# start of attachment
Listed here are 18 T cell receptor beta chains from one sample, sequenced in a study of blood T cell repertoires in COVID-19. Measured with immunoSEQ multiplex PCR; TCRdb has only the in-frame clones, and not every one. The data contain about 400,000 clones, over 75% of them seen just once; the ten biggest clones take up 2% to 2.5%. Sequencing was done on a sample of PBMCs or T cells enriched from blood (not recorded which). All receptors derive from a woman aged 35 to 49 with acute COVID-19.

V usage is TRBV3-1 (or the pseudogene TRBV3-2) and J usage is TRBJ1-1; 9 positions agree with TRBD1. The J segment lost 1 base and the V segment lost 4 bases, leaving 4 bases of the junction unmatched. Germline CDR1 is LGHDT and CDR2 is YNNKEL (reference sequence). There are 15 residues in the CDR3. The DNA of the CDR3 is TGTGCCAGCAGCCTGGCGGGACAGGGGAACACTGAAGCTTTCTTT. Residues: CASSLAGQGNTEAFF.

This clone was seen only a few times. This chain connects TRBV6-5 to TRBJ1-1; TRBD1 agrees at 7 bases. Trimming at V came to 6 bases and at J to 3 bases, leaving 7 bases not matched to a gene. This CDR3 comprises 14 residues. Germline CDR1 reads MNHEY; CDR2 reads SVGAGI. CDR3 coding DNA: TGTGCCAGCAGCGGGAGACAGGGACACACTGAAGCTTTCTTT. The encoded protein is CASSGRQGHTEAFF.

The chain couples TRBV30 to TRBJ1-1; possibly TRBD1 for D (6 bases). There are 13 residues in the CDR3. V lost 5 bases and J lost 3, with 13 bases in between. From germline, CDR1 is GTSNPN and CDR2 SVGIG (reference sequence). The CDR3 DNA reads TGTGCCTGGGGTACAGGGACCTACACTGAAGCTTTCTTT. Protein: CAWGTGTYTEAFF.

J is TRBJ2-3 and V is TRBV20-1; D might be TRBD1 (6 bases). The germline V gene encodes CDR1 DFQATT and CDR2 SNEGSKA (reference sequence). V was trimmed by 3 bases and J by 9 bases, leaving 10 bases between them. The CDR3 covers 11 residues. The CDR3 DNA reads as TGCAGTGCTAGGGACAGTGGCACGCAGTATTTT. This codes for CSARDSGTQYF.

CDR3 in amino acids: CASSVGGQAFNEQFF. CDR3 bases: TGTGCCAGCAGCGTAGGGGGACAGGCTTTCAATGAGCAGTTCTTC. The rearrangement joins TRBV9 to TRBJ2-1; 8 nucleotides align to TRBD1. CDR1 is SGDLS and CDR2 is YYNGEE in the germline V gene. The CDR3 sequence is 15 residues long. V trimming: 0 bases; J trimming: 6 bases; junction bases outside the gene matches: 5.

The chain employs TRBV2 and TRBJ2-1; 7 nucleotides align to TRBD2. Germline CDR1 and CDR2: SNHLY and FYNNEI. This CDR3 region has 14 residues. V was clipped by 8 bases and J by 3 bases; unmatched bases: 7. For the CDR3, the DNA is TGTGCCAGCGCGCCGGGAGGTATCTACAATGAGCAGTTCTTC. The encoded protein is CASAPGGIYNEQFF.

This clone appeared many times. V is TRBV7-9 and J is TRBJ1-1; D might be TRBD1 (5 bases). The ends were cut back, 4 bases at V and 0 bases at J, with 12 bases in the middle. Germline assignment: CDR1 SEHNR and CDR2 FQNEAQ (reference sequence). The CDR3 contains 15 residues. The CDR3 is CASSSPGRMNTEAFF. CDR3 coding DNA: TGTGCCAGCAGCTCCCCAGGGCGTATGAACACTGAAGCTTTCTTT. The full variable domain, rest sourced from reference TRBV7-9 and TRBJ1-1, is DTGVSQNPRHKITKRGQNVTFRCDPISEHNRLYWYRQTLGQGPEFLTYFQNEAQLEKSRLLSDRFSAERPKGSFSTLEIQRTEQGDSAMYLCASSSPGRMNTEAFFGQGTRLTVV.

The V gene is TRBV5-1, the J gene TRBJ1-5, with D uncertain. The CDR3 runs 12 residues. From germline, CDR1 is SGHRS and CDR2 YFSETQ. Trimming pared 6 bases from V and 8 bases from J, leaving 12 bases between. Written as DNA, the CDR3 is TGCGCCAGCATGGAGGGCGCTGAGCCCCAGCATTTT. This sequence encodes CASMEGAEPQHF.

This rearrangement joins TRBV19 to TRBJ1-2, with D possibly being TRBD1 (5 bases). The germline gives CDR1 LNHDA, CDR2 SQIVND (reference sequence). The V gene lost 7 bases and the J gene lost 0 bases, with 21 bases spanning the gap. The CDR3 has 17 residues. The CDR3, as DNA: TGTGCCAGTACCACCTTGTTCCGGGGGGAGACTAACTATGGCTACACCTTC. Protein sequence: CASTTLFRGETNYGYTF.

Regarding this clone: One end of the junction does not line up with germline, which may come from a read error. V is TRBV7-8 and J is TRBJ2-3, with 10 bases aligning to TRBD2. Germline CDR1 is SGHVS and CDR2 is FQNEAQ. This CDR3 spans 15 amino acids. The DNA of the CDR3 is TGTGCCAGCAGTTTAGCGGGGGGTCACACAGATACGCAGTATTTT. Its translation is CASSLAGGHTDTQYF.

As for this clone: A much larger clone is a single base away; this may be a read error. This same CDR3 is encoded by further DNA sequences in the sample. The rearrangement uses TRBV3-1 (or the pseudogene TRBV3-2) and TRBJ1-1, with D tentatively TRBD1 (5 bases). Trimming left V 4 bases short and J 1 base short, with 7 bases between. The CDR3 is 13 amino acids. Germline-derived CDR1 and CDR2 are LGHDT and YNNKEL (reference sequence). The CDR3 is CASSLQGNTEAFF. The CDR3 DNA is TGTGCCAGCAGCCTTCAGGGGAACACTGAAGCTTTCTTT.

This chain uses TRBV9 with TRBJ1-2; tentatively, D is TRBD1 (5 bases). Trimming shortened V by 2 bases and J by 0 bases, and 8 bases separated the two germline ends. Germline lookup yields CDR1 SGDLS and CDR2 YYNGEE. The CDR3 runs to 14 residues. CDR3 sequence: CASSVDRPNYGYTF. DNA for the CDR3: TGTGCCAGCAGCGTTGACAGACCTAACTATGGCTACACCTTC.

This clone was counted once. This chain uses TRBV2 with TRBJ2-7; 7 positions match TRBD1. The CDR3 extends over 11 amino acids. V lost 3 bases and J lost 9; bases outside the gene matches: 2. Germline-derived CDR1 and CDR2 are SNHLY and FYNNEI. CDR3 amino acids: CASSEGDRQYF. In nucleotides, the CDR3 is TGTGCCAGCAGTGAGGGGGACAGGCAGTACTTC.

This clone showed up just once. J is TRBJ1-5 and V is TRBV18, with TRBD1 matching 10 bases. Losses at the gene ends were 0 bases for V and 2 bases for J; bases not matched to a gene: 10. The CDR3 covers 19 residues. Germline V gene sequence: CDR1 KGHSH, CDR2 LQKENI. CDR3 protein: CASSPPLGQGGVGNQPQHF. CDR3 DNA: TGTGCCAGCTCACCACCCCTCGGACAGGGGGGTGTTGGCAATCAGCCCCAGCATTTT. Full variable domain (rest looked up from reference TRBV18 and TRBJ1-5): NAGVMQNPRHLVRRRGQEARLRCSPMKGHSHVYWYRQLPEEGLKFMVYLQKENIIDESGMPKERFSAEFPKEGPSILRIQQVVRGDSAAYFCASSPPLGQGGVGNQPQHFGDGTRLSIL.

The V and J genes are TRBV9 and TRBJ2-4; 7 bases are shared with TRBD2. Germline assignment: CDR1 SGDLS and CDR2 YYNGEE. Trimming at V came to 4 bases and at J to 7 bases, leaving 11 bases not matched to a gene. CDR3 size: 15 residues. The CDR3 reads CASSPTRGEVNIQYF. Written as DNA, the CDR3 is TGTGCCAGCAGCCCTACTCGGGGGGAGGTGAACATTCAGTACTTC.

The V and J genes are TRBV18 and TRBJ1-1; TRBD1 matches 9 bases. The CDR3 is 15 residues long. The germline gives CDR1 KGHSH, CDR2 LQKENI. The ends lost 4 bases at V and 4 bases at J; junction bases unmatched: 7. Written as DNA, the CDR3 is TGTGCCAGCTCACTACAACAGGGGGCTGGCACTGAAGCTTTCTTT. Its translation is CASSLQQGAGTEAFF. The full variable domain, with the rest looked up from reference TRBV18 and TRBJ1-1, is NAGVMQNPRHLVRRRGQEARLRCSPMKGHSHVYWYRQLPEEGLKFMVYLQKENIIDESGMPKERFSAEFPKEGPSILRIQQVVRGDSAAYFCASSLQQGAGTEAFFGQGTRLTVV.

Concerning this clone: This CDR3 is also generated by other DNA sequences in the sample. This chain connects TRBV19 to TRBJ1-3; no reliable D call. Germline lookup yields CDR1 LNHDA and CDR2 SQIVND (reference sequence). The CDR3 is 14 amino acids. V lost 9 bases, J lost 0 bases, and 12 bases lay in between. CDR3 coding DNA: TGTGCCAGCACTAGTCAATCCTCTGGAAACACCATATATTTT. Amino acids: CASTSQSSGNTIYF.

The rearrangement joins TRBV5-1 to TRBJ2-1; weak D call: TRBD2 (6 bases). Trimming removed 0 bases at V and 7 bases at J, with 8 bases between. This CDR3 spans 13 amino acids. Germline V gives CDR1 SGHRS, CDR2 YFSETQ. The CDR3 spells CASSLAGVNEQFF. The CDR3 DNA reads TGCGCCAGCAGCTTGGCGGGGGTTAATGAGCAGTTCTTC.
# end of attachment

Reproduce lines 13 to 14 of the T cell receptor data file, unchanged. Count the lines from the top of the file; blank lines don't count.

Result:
This chain uses TRBV9 with TRBJ1-2; tentatively, D is TRBD1 (5 bases). Trimming shortened V by 2 bases and J by 0 bases, and 8 bases separated the two germline ends. Germline lookup yields CDR1 SGDLS and CDR2 YYNGEE. The CDR3 runs to 14 residues. CDR3 sequence: CASSVDRPNYGYTF. DNA for the CDR3: TGTGCCAGCAGCGTTGACAGACCTAACTATGGCTACACCTTC.

This clone was counted once. This chain uses TRBV2 with TRBJ2-7; 7 positions match TRBD1. The CDR3 extends over 11 amino acids. V lost 3 bases and J lost 9; bases outside the gene matches: 2. Germline-derived CDR1 and CDR2 are SNHLY and FYNNEI. CDR3 amino acids: CASSEGDRQYF. In nucleotides, the CDR3 is TGTGCCAGCAGTGAGGGGGACAGGCAGTACTTC.